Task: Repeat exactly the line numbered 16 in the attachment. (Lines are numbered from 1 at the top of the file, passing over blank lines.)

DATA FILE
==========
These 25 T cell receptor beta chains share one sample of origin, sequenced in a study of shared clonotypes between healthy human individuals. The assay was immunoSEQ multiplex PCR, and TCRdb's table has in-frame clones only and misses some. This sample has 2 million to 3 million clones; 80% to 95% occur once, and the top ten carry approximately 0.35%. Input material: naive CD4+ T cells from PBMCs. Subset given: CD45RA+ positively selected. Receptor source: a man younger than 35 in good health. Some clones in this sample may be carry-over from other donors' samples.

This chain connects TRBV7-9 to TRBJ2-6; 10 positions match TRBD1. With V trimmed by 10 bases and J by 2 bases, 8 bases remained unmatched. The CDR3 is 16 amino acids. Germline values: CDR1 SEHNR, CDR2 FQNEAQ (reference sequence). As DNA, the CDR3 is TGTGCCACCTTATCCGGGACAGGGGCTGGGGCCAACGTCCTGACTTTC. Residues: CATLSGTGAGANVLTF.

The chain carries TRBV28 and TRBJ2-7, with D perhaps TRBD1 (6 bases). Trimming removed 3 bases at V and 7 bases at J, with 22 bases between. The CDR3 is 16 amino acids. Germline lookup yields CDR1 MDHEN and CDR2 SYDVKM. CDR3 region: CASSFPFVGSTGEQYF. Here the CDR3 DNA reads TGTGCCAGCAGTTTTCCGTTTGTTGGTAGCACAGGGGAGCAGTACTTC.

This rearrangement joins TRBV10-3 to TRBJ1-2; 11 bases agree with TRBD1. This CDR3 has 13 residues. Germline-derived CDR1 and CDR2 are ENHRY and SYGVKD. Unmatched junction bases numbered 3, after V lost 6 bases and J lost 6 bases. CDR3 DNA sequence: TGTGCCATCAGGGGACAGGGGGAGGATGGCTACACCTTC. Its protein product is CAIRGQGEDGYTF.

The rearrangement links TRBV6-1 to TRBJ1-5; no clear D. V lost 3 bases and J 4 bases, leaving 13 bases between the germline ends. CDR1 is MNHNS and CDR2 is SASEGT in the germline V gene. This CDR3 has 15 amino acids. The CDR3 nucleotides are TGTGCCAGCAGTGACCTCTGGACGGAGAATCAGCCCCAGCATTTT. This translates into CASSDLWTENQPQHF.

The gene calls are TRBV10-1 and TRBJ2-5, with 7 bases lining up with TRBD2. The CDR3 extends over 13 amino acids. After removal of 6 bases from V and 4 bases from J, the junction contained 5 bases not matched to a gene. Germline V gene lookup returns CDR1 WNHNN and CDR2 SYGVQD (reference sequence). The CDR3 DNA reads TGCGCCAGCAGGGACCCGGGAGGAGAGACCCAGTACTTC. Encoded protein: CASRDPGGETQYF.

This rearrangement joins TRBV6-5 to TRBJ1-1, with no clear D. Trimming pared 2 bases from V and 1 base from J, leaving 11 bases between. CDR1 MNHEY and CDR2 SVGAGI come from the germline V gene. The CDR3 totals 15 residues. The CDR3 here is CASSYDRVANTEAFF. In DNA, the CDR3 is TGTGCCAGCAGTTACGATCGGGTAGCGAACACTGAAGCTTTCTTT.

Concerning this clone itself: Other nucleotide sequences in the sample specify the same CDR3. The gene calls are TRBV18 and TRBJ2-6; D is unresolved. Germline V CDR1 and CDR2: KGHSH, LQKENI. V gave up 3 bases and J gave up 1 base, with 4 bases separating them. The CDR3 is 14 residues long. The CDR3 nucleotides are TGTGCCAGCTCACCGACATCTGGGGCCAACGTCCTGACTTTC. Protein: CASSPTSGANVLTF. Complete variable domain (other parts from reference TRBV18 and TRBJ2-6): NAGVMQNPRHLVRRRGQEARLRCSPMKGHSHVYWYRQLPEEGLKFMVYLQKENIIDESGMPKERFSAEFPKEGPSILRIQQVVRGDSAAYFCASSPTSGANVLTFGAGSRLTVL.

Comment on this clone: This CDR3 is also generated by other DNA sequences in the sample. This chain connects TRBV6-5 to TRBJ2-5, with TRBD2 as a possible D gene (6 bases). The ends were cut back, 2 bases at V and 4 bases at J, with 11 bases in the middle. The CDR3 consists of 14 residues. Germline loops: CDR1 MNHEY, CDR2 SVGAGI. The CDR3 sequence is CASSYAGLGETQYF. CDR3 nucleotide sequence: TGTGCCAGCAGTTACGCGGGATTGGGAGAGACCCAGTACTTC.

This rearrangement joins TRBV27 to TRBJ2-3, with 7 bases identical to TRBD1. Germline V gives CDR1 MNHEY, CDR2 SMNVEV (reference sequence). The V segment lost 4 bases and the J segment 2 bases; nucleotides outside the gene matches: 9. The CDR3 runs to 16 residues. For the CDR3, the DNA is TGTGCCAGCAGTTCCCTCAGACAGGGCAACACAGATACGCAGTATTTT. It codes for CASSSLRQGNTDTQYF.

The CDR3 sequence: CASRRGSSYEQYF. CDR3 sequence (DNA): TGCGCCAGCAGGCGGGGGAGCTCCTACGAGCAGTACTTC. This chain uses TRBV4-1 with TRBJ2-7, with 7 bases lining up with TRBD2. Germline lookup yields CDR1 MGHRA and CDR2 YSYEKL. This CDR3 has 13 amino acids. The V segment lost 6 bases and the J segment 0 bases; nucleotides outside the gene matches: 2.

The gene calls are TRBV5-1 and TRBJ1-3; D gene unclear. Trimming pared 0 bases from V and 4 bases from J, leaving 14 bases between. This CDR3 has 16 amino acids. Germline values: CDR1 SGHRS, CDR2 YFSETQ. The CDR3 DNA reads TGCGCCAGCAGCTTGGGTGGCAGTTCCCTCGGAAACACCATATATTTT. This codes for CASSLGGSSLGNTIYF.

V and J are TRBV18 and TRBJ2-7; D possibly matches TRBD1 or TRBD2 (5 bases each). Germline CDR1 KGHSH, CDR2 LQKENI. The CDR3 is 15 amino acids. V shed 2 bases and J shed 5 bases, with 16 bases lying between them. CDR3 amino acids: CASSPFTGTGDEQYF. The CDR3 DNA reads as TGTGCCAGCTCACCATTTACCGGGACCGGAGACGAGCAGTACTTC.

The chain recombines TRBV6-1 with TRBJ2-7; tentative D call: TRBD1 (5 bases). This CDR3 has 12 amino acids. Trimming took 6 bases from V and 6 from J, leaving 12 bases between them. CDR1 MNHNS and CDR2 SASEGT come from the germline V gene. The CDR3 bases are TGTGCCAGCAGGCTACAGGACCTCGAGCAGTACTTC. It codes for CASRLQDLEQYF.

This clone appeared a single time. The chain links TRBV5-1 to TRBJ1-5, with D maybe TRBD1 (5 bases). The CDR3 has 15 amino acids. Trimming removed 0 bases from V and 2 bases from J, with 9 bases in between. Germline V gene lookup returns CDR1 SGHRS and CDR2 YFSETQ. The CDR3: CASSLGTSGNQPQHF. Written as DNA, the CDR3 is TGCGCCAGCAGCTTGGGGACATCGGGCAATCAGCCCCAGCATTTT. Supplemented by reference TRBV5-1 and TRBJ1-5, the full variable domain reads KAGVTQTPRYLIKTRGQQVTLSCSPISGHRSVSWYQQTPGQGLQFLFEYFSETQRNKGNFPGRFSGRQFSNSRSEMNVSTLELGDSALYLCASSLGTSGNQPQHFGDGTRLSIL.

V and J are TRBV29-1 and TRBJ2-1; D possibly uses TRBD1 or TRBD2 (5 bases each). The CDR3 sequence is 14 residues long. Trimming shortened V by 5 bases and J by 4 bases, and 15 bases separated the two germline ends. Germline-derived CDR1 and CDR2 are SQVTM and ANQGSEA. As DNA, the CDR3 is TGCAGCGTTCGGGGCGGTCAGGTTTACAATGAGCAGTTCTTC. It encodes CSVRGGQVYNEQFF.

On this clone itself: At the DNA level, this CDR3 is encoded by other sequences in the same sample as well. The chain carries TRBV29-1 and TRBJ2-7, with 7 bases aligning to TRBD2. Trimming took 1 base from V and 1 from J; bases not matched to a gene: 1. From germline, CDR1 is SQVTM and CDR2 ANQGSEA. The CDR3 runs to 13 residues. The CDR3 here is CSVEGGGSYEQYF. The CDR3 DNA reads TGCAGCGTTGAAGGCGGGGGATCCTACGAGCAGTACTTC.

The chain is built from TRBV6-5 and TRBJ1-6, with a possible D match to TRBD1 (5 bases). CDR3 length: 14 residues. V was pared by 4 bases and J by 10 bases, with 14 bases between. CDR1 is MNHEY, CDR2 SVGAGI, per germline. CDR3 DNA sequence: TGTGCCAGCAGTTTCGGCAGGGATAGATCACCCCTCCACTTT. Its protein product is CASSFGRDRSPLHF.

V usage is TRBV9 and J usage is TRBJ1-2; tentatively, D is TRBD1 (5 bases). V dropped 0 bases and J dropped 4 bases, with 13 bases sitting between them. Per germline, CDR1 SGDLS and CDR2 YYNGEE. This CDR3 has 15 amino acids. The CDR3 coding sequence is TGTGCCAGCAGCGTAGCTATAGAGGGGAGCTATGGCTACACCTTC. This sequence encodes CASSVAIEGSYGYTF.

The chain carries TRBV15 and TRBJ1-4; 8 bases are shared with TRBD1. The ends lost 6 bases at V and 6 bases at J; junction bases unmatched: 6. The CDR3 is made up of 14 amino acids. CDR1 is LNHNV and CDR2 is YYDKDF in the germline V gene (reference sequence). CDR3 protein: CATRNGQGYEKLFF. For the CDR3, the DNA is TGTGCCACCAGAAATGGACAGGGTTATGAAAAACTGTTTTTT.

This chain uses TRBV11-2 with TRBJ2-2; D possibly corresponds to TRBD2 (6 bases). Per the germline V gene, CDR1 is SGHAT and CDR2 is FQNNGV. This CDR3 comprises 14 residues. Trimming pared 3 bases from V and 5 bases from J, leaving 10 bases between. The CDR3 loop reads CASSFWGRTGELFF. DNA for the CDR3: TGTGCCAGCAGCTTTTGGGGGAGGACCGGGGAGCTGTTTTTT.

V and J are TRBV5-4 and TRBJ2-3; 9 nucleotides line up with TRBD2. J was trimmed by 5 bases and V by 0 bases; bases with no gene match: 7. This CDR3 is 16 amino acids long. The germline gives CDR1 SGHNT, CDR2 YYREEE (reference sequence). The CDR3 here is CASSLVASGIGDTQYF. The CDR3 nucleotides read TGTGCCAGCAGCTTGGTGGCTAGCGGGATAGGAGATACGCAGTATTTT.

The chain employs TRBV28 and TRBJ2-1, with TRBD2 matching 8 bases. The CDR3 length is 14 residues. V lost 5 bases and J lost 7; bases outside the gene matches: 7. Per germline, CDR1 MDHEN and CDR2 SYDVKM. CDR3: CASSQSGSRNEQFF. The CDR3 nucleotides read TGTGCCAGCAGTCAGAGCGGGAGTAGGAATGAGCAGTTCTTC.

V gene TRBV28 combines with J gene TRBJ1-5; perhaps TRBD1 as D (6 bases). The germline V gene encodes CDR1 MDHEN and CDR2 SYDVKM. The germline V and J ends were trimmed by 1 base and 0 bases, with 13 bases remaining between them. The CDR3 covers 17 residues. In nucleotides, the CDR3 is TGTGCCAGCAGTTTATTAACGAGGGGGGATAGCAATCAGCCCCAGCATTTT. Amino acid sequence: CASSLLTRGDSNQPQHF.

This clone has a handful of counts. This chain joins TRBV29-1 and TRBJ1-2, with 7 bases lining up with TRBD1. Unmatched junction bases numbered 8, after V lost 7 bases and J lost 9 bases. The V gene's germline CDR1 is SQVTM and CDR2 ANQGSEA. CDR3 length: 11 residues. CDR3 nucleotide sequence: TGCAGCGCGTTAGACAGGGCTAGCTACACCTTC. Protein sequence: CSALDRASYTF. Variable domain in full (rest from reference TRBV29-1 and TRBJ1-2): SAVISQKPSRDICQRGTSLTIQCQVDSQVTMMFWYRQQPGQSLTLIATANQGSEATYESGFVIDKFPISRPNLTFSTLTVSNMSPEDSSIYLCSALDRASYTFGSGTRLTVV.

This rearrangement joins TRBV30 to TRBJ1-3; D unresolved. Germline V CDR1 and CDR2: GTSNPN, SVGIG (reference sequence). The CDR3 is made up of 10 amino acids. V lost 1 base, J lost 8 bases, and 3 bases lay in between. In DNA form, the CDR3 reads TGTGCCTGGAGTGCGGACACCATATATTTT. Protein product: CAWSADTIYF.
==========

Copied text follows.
V and J are TRBV29-1 and TRBJ2-1; D possibly uses TRBD1 or TRBD2 (5 bases each). The CDR3 sequence is 14 residues long. Trimming shortened V by 5 bases and J by 4 bases, and 15 bases separated the two germline ends. Germline-derived CDR1 and CDR2 are SQVTM and ANQGSEA. As DNA, the CDR3 is TGCAGCGTTCGGGGCGGTCAGGTTTACAATGAGCAGTTCTTC. It encodes CSVRGGQVYNEQFF.